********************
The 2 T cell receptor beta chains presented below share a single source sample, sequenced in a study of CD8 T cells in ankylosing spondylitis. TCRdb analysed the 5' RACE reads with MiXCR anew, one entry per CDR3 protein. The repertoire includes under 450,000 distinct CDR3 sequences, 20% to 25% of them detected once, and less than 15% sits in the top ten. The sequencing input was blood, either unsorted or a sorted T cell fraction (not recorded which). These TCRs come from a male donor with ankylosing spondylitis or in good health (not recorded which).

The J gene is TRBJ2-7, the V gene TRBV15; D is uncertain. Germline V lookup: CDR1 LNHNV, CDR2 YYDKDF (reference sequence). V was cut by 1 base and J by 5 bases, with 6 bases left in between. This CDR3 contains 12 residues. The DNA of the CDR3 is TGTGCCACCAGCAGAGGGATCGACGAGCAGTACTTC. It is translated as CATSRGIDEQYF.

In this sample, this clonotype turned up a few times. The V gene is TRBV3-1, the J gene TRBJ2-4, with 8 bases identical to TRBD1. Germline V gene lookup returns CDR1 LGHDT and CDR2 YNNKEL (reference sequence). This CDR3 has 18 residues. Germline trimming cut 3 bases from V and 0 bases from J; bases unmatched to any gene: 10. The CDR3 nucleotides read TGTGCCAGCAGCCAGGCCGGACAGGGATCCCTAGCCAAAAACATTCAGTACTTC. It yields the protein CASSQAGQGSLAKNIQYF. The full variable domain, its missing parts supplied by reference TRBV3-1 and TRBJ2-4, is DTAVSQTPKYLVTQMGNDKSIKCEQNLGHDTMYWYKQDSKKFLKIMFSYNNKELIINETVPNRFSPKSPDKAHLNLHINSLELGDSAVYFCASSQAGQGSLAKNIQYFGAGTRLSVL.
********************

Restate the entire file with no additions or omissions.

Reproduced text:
The 2 T cell receptor beta chains presented below share a single source sample, sequenced in a study of CD8 T cells in ankylosing spondylitis. TCRdb analysed the 5' RACE reads with MiXCR anew, one entry per CDR3 protein. The repertoire includes under 450,000 distinct CDR3 sequences, 20% to 25% of them detected once, and less than 15% sits in the top ten. The sequencing input was blood, either unsorted or a sorted T cell fraction (not recorded which). These TCRs come from a male donor with ankylosing spondylitis or in good health (not recorded which).

The J gene is TRBJ2-7, the V gene TRBV15; D is uncertain. Germline V lookup: CDR1 LNHNV, CDR2 YYDKDF (reference sequence). V was cut by 1 base and J by 5 bases, with 6 bases left in between. This CDR3 contains 12 residues. The DNA of the CDR3 is TGTGCCACCAGCAGAGGGATCGACGAGCAGTACTTC. It is translated as CATSRGIDEQYF.

In this sample, this clonotype turned up a few times. The V gene is TRBV3-1, the J gene TRBJ2-4, with 8 bases identical to TRBD1. Germline V gene lookup returns CDR1 LGHDT and CDR2 YNNKEL (reference sequence). This CDR3 has 18 residues. Germline trimming cut 3 bases from V and 0 bases from J; bases unmatched to any gene: 10. The CDR3 nucleotides read TGTGCCAGCAGCCAGGCCGGACAGGGATCCCTAGCCAAAAACATTCAGTACTTC. It yields the protein CASSQAGQGSLAKNIQYF. The full variable domain, its missing parts supplied by reference TRBV3-1 and TRBJ2-4, is DTAVSQTPKYLVTQMGNDKSIKCEQNLGHDTMYWYKQDSKKFLKIMFSYNNKELIINETVPNRFSPKSPDKAHLNLHINSLELGDSAVYFCASSQAGQGSLAKNIQYFGAGTRLSVL.